A program to train Syrian rebels is the most public failure in the multi-billion-dollar effort to advance U.S. interests through local militias, but far from the only one.
Starting with the invasions of Iraq and Afghanistan early last decade, the U.S. was determined to create and support anti-terrorist forces without committing troops indefinitely. Under President Barack Obama, The New York Times pointed out Saturday, the practice is now “at the center” of American military policy. (RELATED: Obama’s New Syria Strategy Is To Give More People More Guns)
After $500 million spent on the Syrian rebel program, U.S.-backed forces number in the single or double digits and face constant setbacks.
But post-occupation, Iraqi and Afghan forces have struggled to maintain control against Islamic State and the Taliban. In the case of Afghanistan, the past week has seen back-and-forth fighting over Kunduz, the first city U.S. forces captured from the Taliban in 2001. (RELATED: America’s First 2001 Foothold In Afghanistan Falls To Taliban)
Other revelations have raised questions about the U.S.’ long-term priorities in Afghanistan, including the recent dismissal of an officer for confronting a U.S.-trained warlord who kept underage boys as sex slaves.
The failures are also evident further afield: the Time highlights expensive U.S. training programs in Africa’s northwestern Sahel region and in Yemen. Projects “stretching from Morocco to Chad” have brought over $600 million in government funds with few clear results, at a time when Mali and other countries have become hotspots for African extremism, including outright competition for influence between Islamic State and al-Qaida.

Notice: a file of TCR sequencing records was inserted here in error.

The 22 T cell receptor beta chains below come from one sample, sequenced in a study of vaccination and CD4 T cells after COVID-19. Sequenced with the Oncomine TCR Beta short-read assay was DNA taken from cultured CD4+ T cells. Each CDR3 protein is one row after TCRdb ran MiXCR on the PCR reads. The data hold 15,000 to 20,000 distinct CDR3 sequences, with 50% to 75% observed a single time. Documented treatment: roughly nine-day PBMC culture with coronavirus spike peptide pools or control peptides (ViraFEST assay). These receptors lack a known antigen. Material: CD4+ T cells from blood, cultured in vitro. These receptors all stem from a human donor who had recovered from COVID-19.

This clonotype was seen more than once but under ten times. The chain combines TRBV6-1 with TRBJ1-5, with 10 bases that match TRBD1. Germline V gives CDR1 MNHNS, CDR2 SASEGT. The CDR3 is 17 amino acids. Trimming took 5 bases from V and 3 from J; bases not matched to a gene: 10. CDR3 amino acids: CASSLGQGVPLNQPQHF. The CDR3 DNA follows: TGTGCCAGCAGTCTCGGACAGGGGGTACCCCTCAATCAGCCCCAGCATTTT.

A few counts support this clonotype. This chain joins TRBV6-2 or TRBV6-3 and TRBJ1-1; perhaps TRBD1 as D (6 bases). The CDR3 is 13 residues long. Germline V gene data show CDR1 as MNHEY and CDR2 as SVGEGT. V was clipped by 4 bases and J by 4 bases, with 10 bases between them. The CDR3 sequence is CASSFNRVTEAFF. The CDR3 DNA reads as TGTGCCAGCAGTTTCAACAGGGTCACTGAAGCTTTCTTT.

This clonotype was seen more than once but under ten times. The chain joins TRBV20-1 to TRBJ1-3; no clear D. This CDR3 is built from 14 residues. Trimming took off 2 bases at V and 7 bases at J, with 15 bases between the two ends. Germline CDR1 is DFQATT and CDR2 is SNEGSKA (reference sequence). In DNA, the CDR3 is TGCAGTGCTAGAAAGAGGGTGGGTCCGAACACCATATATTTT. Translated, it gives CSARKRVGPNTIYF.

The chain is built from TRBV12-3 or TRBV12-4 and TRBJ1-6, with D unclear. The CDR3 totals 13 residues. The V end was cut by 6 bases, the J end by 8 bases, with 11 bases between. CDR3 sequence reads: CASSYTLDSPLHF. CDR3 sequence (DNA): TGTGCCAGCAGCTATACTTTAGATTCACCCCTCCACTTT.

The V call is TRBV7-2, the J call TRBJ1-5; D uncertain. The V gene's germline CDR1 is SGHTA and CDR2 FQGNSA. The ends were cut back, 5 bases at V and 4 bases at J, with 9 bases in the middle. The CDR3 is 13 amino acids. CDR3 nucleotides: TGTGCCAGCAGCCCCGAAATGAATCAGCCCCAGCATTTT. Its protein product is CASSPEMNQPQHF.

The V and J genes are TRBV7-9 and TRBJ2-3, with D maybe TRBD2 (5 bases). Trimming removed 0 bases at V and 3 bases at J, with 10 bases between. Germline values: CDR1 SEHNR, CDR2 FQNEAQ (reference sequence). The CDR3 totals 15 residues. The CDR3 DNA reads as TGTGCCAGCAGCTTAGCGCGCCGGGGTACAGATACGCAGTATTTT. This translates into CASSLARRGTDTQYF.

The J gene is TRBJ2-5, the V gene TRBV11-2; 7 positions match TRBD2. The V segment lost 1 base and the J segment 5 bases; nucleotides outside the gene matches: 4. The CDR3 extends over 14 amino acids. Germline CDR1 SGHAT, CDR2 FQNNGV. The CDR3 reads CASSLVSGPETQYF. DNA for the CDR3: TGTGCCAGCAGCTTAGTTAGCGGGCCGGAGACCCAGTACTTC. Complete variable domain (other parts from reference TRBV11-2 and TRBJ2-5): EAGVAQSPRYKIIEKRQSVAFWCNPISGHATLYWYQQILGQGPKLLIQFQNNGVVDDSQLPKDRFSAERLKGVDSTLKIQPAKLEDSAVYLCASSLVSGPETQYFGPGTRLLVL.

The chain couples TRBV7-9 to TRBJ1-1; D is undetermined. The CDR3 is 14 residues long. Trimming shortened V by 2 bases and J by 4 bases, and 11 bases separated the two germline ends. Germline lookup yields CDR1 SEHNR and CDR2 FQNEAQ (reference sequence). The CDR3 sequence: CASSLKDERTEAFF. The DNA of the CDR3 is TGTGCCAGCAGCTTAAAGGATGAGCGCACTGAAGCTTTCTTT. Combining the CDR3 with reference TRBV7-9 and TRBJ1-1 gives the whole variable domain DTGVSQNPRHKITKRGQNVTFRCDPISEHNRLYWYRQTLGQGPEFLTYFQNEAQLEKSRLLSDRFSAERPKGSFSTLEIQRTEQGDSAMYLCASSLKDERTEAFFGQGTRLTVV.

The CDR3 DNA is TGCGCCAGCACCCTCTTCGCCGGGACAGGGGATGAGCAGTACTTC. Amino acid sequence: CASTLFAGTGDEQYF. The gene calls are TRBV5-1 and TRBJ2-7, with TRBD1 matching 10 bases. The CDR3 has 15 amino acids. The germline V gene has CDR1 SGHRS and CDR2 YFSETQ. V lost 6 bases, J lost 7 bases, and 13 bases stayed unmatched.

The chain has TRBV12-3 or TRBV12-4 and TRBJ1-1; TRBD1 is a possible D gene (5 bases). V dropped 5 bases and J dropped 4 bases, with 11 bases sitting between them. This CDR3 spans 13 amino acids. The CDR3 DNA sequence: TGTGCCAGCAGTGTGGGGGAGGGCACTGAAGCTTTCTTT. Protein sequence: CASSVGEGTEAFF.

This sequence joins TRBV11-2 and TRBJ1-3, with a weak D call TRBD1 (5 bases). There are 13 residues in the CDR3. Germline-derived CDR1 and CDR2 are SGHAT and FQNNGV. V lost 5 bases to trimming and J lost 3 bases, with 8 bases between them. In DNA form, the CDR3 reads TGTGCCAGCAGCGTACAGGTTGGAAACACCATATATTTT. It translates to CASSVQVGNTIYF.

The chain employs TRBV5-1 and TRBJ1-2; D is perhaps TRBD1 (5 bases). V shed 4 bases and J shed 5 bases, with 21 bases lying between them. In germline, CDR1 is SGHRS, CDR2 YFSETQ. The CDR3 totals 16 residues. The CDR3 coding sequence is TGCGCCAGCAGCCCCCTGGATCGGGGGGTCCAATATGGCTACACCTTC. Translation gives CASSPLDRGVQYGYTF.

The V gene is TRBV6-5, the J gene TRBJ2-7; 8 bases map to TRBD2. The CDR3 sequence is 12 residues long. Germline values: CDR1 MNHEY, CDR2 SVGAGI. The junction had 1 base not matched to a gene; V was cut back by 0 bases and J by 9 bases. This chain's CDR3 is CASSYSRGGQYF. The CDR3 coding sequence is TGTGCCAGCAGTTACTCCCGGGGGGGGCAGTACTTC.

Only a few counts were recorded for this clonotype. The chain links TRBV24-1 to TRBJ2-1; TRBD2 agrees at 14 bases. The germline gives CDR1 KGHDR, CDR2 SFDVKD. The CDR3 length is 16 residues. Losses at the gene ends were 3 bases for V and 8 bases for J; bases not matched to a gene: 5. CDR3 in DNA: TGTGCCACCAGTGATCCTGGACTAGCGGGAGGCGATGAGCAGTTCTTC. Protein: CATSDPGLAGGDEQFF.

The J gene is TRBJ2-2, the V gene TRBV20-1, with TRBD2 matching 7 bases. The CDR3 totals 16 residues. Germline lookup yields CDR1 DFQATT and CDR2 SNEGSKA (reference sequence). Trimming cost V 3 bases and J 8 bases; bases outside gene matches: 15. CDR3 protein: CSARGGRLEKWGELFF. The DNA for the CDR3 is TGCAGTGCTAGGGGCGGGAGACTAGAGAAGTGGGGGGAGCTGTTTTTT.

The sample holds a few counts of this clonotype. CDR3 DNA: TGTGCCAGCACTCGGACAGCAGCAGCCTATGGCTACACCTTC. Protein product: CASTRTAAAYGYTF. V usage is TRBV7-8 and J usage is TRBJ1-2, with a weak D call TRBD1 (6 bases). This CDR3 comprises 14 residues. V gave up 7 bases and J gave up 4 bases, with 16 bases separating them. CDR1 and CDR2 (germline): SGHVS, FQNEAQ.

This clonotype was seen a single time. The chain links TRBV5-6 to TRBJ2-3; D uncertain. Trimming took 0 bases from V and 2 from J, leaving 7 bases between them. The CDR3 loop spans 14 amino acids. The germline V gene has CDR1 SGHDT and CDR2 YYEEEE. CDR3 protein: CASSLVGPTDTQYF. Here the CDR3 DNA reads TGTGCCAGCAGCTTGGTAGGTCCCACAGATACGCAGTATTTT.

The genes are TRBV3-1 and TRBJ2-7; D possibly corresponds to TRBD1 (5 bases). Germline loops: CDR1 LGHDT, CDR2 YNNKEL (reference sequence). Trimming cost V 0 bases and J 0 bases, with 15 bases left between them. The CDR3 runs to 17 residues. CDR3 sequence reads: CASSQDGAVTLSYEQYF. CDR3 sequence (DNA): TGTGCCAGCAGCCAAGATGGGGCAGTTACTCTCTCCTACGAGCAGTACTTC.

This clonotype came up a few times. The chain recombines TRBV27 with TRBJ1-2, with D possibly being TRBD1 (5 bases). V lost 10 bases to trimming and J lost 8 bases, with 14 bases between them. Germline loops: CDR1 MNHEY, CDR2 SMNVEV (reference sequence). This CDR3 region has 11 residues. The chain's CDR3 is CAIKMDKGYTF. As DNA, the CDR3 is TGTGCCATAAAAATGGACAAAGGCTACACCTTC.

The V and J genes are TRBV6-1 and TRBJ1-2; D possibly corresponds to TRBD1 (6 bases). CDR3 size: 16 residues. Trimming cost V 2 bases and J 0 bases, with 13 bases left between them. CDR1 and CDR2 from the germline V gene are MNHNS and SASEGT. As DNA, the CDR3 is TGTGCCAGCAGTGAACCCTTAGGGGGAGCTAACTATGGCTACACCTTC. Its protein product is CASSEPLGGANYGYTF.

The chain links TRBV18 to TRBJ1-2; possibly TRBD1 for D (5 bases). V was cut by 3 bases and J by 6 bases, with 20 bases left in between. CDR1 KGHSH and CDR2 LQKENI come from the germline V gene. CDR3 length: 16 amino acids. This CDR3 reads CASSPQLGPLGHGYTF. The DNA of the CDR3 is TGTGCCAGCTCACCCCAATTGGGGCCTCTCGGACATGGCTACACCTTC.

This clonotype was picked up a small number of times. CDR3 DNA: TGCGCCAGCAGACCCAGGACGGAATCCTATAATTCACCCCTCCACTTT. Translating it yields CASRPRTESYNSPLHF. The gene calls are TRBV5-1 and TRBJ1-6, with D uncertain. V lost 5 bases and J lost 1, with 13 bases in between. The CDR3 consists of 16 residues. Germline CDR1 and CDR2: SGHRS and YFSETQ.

And Yemen, once hailed as a “model” for U.S. counterterrorism, has descended into a messy Saudi-led and U.S.-supported bombing campaign that has killed over 1,000 civilians. Last week, Saudi Arabia successfully pressured the U.S. and its Western allies to drop an investigation into human rights violations in the six-month-old Yemeni war.
Writing in The Washington Post last week, former Army officer and military scholar Phillip Carter affirmed that the “security assistance” programs that have dominated U.S. counterterrorism policy rely on a flawed assumption: “that others will achieve what we want but will not do ourselves.” In efforts to minimize direct harm to U.S. troops and assets, he wrote, the military puts too much trust in the idea that equipment and training will establish the will to fight where it does not necessarily exist.
And in Foreign Policy, columnist Rosa Brooks laid out a set of taboos for future train-and-equip missions — don’t try to create a will to fight where none exists, don’t break existing social ties that bind, don’t simultaneously try to use corrupt networks while fighting the corruption that sustains them — and landed on a simple, bipartisan doctrine: “If our objectives differ significantly from those of our partners, either commit to using our own military forces to achieve them or find a non-military solution.”
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